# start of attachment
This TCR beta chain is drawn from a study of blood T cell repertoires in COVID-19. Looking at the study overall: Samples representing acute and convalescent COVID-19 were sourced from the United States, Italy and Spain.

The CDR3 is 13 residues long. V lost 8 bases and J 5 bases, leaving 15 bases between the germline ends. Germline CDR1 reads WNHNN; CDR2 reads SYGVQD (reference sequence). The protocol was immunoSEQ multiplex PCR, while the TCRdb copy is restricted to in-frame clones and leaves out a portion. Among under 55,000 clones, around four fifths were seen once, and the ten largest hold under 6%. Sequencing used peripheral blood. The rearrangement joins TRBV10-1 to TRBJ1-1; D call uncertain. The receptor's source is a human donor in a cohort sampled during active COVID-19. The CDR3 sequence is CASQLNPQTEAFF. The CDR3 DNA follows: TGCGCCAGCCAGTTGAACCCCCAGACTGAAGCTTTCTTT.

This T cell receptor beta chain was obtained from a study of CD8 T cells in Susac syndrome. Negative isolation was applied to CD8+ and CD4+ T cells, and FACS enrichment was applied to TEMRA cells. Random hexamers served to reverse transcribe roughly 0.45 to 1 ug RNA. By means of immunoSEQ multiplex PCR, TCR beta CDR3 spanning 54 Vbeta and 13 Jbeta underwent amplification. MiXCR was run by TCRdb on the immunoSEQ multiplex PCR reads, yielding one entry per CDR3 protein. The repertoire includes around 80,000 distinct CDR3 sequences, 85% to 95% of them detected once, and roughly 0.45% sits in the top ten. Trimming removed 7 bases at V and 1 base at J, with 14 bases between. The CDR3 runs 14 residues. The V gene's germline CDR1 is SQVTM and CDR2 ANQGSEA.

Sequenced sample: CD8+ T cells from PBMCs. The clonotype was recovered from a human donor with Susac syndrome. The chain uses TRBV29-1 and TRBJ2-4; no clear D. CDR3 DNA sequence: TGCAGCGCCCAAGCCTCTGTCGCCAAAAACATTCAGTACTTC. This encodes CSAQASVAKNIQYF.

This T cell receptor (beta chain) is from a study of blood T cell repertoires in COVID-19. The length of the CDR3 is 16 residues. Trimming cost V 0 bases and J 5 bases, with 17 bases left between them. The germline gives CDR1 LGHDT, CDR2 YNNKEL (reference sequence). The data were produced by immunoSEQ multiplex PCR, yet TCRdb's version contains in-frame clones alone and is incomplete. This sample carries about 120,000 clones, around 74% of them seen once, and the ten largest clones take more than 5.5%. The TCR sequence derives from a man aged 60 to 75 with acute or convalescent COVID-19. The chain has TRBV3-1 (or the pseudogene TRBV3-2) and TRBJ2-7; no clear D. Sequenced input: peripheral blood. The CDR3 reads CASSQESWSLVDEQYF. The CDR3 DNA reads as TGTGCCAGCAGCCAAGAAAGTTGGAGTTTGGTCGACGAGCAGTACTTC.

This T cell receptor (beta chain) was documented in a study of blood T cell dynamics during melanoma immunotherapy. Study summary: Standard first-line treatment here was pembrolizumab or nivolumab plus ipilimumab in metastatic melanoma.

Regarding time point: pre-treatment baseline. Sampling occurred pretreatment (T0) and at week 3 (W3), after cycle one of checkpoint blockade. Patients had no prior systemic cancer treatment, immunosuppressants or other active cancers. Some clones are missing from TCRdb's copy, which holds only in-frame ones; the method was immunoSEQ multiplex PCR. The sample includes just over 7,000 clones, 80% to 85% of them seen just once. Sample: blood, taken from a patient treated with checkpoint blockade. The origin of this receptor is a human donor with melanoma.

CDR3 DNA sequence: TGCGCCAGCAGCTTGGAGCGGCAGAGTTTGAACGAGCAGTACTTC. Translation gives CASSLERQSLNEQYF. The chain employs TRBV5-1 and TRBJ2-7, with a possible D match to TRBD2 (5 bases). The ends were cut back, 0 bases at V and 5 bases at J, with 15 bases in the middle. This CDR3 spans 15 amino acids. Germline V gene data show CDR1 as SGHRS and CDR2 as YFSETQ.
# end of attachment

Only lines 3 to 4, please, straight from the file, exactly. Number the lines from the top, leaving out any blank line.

This T cell receptor beta chain was obtained from a study of CD8 T cells in Susac syndrome. Negative isolation was applied to CD8+ and CD4+ T cells, and FACS enrichment was applied to TEMRA cells. Random hexamers served to reverse transcribe roughly 0.45 to 1 ug RNA. By means of immunoSEQ multiplex PCR, TCR beta CDR3 spanning 54 Vbeta and 13 Jbeta underwent amplification. MiXCR was run by TCRdb on the immunoSEQ multiplex PCR reads, yielding one entry per CDR3 protein. The repertoire includes around 80,000 distinct CDR3 sequences, 85% to 95% of them detected once, and roughly 0.45% sits in the top ten. Trimming removed 7 bases at V and 1 base at J, with 14 bases between. The CDR3 runs 14 residues. The V gene's germline CDR1 is SQVTM and CDR2 ANQGSEA.

Sequenced sample: CD8+ T cells from PBMCs. The clonotype was recovered from a human donor with Susac syndrome. The chain uses TRBV29-1 and TRBJ2-4; no clear D. CDR3 DNA sequence: TGCAGCGCCCAAGCCTCTGTCGCCAAAAACATTCAGTACTTC. This encodes CSAQASVAKNIQYF.